Thought-Pourri: Sheepish Summer Edition

A very happy First Day of Summer to you, gentle reader. This is definitely not my favorite season, but fortunately even as those of us in the capital wilt under oppressive humidity, there’s still plenty of art news out there, since even as art auctions tend to tail off until the autumn, museum exhibition and announcement season tends to crank up during the summer holidays. So rest assured there will be plenty of stories for me to share with you, even as I remain wary of this time of year and try to stay in the air conditioning as long as possible.

An example is news surrounding the legendary Ghent Altarpiece, created in the 15th century by the brothers Hubert and Jan van Eyck. Regular readers will recall that I’ve written about it before, and it’s the subject of a fascinating 2012 book by Noah Charney. Unusually, two major stories about it have broken in the past week.

The first involves a possible location for the two missing panels of the altarpiece, a mystery which I mentioned in my earlier post and which Charney discusses at length in his book. The second involves the ongoing cleaning and restoration, which has resulted in a rather new, rather ugly appearance for the Agnus Dei which stands at the center of the lower panel. At some point in the past, someone decided that the Van Eyck version was rather unpleasant to look at, and painted a more docile, pleasant looking face over top of the original. While I’m all for authenticity in art, I’m not sure that the removal of this particular bit of overpaint has actually improved the picture.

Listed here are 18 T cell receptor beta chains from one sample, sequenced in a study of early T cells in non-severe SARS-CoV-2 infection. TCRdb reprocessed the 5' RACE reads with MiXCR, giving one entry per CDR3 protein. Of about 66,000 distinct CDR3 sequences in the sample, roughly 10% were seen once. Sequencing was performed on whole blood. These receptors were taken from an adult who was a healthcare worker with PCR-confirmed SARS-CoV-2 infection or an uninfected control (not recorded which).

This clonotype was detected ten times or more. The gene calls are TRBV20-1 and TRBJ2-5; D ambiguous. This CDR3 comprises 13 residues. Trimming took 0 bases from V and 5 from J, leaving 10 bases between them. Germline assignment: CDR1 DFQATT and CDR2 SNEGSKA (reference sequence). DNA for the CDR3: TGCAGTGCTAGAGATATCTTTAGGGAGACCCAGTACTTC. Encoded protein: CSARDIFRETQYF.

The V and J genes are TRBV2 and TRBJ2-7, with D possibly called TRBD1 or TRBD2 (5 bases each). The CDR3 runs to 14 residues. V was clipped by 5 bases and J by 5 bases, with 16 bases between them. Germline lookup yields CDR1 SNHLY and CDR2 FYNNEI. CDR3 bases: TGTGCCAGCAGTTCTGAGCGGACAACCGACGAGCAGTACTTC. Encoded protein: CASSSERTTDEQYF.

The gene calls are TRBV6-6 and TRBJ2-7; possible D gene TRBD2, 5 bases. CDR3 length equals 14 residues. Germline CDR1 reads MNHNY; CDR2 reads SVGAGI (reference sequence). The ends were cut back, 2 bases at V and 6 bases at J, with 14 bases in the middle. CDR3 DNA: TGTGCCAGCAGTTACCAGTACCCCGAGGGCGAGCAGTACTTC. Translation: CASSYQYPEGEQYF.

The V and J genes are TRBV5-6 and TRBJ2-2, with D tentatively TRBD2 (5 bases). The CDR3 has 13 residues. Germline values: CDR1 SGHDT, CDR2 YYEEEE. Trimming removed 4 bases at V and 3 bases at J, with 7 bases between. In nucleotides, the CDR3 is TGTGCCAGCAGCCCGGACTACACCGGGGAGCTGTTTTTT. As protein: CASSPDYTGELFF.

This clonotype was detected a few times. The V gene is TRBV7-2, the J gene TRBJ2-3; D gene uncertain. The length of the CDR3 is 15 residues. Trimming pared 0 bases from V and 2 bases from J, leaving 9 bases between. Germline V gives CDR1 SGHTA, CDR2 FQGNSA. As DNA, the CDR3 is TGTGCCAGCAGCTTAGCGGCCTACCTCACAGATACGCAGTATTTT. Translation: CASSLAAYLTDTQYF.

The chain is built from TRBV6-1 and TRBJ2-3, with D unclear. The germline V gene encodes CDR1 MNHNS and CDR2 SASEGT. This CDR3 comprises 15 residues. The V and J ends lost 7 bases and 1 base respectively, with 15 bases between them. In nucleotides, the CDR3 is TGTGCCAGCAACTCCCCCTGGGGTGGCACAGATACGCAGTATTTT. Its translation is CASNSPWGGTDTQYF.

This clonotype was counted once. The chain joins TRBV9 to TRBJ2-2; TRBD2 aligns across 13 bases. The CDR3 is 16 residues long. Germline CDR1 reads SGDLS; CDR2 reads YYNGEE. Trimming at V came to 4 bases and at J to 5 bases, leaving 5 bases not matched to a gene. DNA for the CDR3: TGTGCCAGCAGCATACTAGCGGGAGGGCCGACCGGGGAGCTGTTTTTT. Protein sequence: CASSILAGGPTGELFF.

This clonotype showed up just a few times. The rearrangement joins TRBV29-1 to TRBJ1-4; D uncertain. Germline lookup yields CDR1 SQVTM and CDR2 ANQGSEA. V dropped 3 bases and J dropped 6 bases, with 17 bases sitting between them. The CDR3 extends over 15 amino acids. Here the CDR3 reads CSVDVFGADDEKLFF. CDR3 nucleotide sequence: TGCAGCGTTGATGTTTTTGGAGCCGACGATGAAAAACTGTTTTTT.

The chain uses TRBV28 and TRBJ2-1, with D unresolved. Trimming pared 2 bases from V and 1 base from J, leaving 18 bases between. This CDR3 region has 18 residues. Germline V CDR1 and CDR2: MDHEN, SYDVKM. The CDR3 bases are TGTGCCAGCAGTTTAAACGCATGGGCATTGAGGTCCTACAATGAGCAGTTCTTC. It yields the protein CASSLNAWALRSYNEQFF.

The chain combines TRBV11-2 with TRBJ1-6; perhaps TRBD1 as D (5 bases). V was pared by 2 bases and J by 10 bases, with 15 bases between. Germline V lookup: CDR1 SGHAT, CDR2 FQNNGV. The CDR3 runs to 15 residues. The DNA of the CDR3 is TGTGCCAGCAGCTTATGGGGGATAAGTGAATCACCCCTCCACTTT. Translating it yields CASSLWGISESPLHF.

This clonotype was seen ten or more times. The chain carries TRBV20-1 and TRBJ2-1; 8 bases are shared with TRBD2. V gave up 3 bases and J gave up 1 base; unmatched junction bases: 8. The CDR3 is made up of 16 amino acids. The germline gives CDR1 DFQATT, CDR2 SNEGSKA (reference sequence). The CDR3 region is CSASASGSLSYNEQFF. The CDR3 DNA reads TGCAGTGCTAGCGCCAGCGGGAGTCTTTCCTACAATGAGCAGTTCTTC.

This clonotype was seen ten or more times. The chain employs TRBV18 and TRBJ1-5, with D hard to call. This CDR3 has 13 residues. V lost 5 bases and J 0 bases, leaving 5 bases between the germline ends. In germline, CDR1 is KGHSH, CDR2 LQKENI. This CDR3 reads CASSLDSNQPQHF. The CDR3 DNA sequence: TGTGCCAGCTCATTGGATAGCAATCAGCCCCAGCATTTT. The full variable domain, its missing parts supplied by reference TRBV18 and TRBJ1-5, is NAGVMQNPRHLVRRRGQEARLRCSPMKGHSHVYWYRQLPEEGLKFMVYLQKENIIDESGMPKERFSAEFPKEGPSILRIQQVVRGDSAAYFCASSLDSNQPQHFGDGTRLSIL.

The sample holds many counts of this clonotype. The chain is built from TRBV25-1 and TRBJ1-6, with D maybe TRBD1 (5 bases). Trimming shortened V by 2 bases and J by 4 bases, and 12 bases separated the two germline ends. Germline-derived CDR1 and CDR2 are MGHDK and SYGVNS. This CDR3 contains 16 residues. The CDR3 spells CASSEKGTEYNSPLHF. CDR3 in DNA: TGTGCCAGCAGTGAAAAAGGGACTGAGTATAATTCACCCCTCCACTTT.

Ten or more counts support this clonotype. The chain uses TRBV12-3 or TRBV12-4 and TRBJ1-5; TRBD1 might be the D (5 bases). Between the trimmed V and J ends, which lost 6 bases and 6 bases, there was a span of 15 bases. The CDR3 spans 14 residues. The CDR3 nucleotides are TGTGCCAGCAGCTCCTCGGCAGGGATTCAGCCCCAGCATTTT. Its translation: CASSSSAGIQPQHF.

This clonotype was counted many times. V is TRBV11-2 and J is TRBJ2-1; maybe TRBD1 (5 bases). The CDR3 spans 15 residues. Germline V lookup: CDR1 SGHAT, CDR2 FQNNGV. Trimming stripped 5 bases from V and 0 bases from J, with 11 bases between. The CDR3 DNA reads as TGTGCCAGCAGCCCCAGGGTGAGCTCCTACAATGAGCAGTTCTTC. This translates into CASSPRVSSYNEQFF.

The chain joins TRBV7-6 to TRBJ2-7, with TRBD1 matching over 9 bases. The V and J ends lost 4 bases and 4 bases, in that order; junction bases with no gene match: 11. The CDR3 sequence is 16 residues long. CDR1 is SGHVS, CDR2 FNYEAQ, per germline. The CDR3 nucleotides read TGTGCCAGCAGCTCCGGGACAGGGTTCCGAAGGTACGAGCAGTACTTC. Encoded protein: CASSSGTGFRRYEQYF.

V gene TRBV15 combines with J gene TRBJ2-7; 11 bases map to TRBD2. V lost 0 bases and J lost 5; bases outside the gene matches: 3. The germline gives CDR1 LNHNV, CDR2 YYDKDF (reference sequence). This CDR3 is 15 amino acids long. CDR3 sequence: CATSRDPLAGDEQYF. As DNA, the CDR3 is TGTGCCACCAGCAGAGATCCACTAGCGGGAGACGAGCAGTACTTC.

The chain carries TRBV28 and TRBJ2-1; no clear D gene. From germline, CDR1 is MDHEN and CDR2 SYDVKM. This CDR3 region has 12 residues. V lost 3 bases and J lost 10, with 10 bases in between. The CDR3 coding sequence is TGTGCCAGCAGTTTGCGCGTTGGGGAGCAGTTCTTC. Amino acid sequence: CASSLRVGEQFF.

Baa

Gutted in Glasgow

Just last week, I drew your attention to the work of Charles Rennie Mackintosh, the early 20th century Scottish artist, architect, and designer, as the world marks his 150th birthday. Three days later, one of his greatest masterpieces was, for all practical purposes, destroyed. As restoration was nearing completion following a devastating fire back in 2014, Mackintosh’s seminal Glasgow School of Art caught fire this past Friday, and this time it looks to be a total loss. Sorting out the blame and what to do next will take some time, but reports indicate that there may be little left to save. This is a tragic, highly significant loss for world architecture.